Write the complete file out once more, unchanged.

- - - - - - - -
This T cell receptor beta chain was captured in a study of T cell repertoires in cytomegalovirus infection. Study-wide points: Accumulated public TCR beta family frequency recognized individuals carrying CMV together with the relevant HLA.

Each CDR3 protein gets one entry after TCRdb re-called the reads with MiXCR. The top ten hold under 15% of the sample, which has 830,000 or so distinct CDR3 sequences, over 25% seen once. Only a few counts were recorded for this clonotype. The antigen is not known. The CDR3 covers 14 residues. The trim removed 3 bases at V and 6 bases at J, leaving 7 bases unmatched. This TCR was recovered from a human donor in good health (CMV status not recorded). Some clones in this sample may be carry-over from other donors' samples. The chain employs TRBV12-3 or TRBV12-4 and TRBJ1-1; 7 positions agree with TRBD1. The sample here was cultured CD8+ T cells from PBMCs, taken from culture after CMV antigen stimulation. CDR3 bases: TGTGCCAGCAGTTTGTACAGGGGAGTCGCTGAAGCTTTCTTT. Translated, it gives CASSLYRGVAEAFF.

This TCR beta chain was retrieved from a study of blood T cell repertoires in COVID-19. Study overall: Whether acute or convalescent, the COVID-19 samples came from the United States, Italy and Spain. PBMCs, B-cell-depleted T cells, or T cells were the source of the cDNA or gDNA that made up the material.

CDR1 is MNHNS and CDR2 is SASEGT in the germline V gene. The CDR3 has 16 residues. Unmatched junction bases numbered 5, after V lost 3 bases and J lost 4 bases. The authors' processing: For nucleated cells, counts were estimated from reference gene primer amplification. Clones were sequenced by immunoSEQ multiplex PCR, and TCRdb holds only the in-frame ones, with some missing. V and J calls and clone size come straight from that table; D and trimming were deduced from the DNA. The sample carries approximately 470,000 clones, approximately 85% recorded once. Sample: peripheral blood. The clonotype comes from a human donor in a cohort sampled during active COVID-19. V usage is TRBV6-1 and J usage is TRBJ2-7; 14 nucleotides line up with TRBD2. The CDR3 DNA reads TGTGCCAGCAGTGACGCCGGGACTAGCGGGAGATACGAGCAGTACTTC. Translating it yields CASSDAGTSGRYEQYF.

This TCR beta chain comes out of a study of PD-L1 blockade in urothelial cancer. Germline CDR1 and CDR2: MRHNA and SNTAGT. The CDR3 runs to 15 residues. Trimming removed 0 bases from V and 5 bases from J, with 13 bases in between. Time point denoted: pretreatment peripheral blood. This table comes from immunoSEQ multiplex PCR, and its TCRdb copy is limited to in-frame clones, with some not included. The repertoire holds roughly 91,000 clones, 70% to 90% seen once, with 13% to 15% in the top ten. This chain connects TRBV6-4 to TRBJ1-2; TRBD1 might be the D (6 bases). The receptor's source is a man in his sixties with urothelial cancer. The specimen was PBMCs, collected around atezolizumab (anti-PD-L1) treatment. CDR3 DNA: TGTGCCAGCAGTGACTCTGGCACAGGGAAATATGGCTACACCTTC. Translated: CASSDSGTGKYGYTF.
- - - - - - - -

This T cell receptor beta chain was captured in a study of T cell repertoires in cytomegalovirus infection. Study-wide points: Accumulated public TCR beta family frequency recognized individuals carrying CMV together with the relevant HLA.

Each CDR3 protein gets one entry after TCRdb re-called the reads with MiXCR. The top ten hold under 15% of the sample, which has 830,000 or so distinct CDR3 sequences, over 25% seen once. Only a few counts were recorded for this clonotype. The antigen is not known. The CDR3 covers 14 residues. The trim removed 3 bases at V and 6 bases at J, leaving 7 bases unmatched. This TCR was recovered from a human donor in good health (CMV status not recorded). Some clones in this sample may be carry-over from other donors' samples. The chain employs TRBV12-3 or TRBV12-4 and TRBJ1-1; 7 positions agree with TRBD1. The sample here was cultured CD8+ T cells from PBMCs, taken from culture after CMV antigen stimulation. CDR3 bases: TGTGCCAGCAGTTTGTACAGGGGAGTCGCTGAAGCTTTCTTT. Translated, it gives CASSLYRGVAEAFF.

This TCR beta chain was retrieved from a study of blood T cell repertoires in COVID-19. Study overall: Whether acute or convalescent, the COVID-19 samples came from the United States, Italy and Spain. PBMCs, B-cell-depleted T cells, or T cells were the source of the cDNA or gDNA that made up the material.

CDR1 is MNHNS and CDR2 is SASEGT in the germline V gene. The CDR3 has 16 residues. Unmatched junction bases numbered 5, after V lost 3 bases and J lost 4 bases. The authors' processing: For nucleated cells, counts were estimated from reference gene primer amplification. Clones were sequenced by immunoSEQ multiplex PCR, and TCRdb holds only the in-frame ones, with some missing. V and J calls and clone size come straight from that table; D and trimming were deduced from the DNA. The sample carries approximately 470,000 clones, approximately 85% recorded once. Sample: peripheral blood. The clonotype comes from a human donor in a cohort sampled during active COVID-19. V usage is TRBV6-1 and J usage is TRBJ2-7; 14 nucleotides line up with TRBD2. The CDR3 DNA reads TGTGCCAGCAGTGACGCCGGGACTAGCGGGAGATACGAGCAGTACTTC. Translating it yields CASSDAGTSGRYEQYF.

This TCR beta chain comes out of a study of PD-L1 blockade in urothelial cancer. Germline CDR1 and CDR2: MRHNA and SNTAGT. The CDR3 runs to 15 residues. Trimming removed 0 bases from V and 5 bases from J, with 13 bases in between. Time point denoted: pretreatment peripheral blood. This table comes from immunoSEQ multiplex PCR, and its TCRdb copy is limited to in-frame clones, with some not included. The repertoire holds roughly 91,000 clones, 70% to 90% seen once, with 13% to 15% in the top ten. This chain connects TRBV6-4 to TRBJ1-2; TRBD1 might be the D (6 bases). The receptor's source is a man in his sixties with urothelial cancer. The specimen was PBMCs, collected around atezolizumab (anti-PD-L1) treatment. CDR3 DNA: TGTGCCAGCAGTGACTCTGGCACAGGGAAATATGGCTACACCTTC. Translated: CASSDSGTGKYGYTF.